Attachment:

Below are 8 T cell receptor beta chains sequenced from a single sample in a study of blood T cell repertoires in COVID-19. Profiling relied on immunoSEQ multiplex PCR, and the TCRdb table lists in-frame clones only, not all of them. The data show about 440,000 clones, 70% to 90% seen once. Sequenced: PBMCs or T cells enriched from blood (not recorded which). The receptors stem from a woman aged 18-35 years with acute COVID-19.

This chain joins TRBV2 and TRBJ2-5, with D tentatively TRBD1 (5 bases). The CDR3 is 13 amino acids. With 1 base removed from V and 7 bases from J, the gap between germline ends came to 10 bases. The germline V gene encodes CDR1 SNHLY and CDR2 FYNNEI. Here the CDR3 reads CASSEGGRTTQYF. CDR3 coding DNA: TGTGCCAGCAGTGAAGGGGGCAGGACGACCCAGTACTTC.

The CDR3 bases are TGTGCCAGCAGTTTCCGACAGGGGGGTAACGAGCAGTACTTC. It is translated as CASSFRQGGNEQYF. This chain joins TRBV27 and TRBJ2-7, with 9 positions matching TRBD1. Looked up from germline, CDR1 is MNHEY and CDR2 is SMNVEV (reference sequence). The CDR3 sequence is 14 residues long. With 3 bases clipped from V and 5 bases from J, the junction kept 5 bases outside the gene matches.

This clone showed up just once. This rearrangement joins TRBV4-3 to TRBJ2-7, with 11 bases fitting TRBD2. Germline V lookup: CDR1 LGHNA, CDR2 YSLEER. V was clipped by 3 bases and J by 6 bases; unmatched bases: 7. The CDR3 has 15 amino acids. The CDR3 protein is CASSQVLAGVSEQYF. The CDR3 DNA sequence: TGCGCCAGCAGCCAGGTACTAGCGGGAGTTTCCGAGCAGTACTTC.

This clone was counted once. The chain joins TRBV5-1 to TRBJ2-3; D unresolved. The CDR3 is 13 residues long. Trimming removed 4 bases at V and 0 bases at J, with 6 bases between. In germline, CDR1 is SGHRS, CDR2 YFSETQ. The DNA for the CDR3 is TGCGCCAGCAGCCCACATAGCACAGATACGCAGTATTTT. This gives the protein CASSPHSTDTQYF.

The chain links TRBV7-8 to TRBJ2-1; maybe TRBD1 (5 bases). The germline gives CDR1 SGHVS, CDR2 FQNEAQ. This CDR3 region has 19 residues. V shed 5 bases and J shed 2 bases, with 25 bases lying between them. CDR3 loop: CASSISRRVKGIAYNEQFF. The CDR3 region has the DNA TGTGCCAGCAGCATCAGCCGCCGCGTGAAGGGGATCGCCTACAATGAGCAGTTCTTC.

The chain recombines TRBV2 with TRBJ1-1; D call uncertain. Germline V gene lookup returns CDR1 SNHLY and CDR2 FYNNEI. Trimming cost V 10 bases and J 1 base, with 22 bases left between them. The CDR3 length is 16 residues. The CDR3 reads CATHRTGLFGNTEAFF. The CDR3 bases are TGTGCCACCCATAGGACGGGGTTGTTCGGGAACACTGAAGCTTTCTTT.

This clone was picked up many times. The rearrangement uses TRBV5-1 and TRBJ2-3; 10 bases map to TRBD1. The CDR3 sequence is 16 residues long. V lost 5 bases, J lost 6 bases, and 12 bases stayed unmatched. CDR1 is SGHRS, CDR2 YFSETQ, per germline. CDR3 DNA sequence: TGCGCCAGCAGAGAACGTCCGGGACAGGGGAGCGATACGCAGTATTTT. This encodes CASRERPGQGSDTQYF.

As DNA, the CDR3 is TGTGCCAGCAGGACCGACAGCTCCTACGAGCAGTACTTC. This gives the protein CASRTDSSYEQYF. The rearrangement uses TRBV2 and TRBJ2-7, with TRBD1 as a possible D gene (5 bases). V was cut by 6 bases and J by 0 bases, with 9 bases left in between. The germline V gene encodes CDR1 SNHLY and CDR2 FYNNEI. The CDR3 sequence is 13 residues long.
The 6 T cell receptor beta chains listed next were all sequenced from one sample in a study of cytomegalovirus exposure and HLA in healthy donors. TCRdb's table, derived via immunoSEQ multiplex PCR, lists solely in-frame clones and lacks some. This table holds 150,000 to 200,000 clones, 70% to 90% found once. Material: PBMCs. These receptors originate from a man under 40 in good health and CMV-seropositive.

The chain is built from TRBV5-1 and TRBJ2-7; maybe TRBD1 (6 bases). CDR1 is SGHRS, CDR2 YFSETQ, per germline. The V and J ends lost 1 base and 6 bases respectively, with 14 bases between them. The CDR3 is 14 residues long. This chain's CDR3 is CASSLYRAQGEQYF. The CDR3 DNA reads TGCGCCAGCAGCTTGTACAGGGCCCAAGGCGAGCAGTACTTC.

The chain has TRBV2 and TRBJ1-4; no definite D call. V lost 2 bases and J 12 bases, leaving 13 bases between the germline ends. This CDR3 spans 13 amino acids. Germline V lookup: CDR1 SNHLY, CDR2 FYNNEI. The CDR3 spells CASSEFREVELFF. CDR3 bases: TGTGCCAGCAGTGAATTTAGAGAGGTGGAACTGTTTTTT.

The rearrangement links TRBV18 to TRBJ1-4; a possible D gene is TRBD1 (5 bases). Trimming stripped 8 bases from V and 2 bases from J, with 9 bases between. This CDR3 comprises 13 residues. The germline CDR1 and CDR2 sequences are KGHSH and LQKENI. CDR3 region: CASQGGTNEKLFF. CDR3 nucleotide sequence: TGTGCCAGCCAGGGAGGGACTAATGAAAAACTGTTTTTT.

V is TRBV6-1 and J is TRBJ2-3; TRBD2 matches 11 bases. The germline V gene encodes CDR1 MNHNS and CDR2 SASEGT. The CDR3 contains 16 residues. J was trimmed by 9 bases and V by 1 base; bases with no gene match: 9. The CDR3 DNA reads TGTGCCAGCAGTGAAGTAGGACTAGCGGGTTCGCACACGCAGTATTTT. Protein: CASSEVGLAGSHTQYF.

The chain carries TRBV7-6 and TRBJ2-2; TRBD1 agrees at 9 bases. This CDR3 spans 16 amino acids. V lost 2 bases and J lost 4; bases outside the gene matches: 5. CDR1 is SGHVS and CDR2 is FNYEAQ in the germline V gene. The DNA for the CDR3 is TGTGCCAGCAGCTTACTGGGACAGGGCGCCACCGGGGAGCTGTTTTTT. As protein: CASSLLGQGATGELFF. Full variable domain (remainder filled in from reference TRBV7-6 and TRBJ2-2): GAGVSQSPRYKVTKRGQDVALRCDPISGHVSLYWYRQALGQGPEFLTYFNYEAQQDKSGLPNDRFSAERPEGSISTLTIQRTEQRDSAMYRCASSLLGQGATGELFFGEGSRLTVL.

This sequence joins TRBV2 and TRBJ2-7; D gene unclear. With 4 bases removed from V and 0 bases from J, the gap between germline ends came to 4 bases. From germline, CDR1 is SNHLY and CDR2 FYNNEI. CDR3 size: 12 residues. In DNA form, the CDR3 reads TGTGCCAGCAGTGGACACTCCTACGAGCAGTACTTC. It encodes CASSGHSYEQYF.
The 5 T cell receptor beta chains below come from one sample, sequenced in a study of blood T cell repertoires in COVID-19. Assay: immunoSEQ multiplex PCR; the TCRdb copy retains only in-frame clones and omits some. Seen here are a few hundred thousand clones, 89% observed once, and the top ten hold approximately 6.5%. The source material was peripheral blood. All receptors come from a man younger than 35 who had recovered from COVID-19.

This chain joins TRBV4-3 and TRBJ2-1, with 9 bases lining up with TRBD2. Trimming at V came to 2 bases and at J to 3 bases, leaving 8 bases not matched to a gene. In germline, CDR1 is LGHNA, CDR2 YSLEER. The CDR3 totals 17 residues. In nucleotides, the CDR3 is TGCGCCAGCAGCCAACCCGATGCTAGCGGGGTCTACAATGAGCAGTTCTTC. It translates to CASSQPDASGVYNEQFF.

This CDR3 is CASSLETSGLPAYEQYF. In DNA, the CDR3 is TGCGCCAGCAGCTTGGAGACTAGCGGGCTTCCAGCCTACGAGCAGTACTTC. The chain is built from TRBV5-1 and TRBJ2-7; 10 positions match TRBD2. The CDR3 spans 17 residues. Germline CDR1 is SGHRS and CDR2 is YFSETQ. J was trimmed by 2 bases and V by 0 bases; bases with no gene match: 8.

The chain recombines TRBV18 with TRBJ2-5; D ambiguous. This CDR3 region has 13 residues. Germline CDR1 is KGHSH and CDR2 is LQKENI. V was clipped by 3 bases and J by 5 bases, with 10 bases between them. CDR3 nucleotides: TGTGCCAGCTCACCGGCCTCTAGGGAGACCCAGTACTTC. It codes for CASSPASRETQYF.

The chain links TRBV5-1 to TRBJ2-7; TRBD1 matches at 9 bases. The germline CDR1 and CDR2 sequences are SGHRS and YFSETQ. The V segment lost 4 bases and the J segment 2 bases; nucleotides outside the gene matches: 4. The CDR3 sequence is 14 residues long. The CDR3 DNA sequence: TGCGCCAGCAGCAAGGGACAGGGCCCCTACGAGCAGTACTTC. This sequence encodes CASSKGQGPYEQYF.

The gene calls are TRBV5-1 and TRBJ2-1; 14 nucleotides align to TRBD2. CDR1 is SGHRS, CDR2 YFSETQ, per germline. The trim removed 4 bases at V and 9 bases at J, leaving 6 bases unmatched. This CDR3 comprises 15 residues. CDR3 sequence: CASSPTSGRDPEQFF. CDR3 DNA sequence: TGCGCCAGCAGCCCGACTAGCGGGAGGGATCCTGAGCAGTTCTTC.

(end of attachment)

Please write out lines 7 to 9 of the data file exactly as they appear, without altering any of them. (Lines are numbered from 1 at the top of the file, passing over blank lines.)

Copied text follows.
The chain recombines TRBV2 with TRBJ1-1; D call uncertain. Germline V gene lookup returns CDR1 SNHLY and CDR2 FYNNEI. Trimming cost V 10 bases and J 1 base, with 22 bases left between them. The CDR3 length is 16 residues. The CDR3 reads CATHRTGLFGNTEAFF. The CDR3 bases are TGTGCCACCCATAGGACGGGGTTGTTCGGGAACACTGAAGCTTTCTTT.

This clone was picked up many times. The rearrangement uses TRBV5-1 and TRBJ2-3; 10 bases map to TRBD1. The CDR3 sequence is 16 residues long. V lost 5 bases, J lost 6 bases, and 12 bases stayed unmatched. CDR1 is SGHRS, CDR2 YFSETQ, per germline. CDR3 DNA sequence: TGCGCCAGCAGAGAACGTCCGGGACAGGGGAGCGATACGCAGTATTTT. This encodes CASRERPGQGSDTQYF.

As DNA, the CDR3 is TGTGCCAGCAGGACCGACAGCTCCTACGAGCAGTACTTC. This gives the protein CASRTDSSYEQYF. The rearrangement uses TRBV2 and TRBJ2-7, with TRBD1 as a possible D gene (5 bases). V was cut by 6 bases and J by 0 bases, with 9 bases left in between. The germline V gene encodes CDR1 SNHLY and CDR2 FYNNEI. The CDR3 sequence is 13 residues long.